News analysis: Admin, DON salaries reach new heights
Median annual salaries for nursing home administrators, directors of nursing and many other top management positions didn't just crawl past last year's record highs. In numerous instances, they leaped past by impressive margins.
The administrators' pay rate jumped 5.08% to $76,454, while directors of nursing shot up by 7.07% to $66,917. Their second-in-commands also did well. Assistant administrators improved 7.43% to $58,633 and assistant DONs rose 5.02% to $54,815.
The median is the point where half of all respondents are above and half are below.
Bonuses also continued to rise while a shift to more merit-based compensation plans also gained momentum, according to the recently released 2005-2006 Nursing Home Salary and Benefits Report.
Bonuses, for example, rose 15.4% for administrators and 16.1% for DONs after rises of 13.6% and 13.2%, respectively, the year before.
"It was a good year," said Rosanne Cioffe, director of reports for Hospital and Healthcare Compensation Service, Oakland, NJ. Her firm conducted the survey and produced the report in conjunction with the American Association of Homes and Services for the Aging. More than 2,300 facilities took part. A little more than 65% of them held for-profit status.
After last year's salary increases rang in at a more moderate level, Cioffe predicted they wouldn't go over 4% this year. Happily, she was wrong.
"It was nice to see things pretty consistently going up," she said. "Not just in nursing homes, but globally in studies we're seeing increases of 4% and above a lot of times in departments. Bonuses also increased, so all-in-all it was a good year."
Cioffe theorized that in recent years there wasn't as much funding available and "everyone was working three jobs and odd hours. Now, they have the money to pay a little more and reward those who were getting by for so long without anything."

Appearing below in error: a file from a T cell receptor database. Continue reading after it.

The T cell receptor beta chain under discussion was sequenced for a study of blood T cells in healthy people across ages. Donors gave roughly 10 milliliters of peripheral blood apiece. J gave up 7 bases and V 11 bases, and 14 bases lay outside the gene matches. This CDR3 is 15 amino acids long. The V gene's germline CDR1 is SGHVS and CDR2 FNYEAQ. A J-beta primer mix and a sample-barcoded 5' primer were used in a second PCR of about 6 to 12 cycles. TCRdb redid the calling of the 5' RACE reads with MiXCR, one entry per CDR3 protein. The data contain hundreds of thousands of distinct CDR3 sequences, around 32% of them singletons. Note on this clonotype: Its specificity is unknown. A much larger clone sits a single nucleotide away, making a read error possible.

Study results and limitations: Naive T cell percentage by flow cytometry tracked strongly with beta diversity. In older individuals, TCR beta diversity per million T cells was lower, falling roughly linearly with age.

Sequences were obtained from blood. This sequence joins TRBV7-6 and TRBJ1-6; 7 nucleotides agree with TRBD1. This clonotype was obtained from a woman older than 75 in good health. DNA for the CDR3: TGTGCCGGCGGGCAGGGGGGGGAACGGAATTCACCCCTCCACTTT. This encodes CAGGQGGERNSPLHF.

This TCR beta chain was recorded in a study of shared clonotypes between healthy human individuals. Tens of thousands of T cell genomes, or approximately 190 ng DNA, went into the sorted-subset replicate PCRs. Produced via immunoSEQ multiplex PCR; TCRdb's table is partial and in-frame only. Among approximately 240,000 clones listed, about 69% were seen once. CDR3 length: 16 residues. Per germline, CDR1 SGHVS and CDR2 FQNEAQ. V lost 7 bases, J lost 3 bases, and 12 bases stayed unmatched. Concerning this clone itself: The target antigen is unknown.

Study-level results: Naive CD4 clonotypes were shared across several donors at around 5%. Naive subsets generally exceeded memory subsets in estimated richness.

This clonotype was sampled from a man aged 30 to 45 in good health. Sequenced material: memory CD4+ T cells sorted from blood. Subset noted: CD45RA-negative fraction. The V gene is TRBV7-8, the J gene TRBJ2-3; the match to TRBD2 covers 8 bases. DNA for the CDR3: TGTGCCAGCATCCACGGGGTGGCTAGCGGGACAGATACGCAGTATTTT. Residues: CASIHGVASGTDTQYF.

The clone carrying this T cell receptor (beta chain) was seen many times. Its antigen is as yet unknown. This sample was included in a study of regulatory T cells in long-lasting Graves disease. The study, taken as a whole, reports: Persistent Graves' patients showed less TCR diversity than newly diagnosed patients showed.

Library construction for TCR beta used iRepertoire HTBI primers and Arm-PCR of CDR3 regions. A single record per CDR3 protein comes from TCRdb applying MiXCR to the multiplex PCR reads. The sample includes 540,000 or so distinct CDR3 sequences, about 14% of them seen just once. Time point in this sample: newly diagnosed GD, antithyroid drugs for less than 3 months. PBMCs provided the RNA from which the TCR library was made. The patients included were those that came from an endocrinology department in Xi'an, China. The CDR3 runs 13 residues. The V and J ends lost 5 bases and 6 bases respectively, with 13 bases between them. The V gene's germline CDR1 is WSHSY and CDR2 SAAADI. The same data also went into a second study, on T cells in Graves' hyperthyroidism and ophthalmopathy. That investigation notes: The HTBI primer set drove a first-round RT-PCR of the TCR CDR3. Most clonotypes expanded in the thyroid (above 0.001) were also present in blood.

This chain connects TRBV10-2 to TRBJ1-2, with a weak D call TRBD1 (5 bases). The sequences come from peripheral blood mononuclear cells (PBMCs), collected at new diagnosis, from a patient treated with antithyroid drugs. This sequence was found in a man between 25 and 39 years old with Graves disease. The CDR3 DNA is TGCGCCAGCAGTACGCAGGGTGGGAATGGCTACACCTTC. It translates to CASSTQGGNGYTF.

That could include head nurses and supervisors, who are more likely to stick in a position after working for so long to achieve their status, she explained.
The report also showed traditional geographic compensation trends continued. The Pacific and Northeast regions still sported the highest compensation levels, while the region covering the Dakotas down through Missouri continued to trail all others.
Higher Medicare reimbursement rates and staffing shortages appear to be having their predicted positive effects, salary analysts say.
It was the first time salary increases had been rise so noticeably above 5% in a long time, noted Paul Dorf, managing director of Compensation Resources, Upper Saddle River, NJ.
"I think it's partly the times. We have an aging population, and it seems to have a little bit more money. I went through this about 11 years ago with my mother," he said. "It's not a comfortable idea to put your parents in a nursing home. If you're going to do it, you want to go with the best you can possibly afford."
Perhaps more important for the majority of facilities that rely on government reimbursement, facility managers have simply become better at stretching a dollar, Dorf says.
"They're learning to run them more as a business, more effectively than in the past," he said. "We have clients in all the different disciplines – continuing care retirement communities, assisted living, full nursing homes and community health centers – and they all seem to be doing a little better because they've become very effective running them as a business. I think they weren't quite sure about things before: They might not have branded themselves as businesses.
"Now, they're much more cost conscious," he said. "I don't think they're cheap, but they're pushing a penny as far as they can go, getting discounts, buying things in mass, having cooperative arrangements means more buying power. They're also trying to get away with smaller amounts of staff where appropriate and not mandated. If you can have an LPN doing something instead of an RN, you take a little savings."
Dorf feels nonprofits' boards also are becoming much more cognizant of their duties. This includes looking closer at compensation levels so they're not simply passing along wage increases based on relationships.
"I think everyone realizes that in order t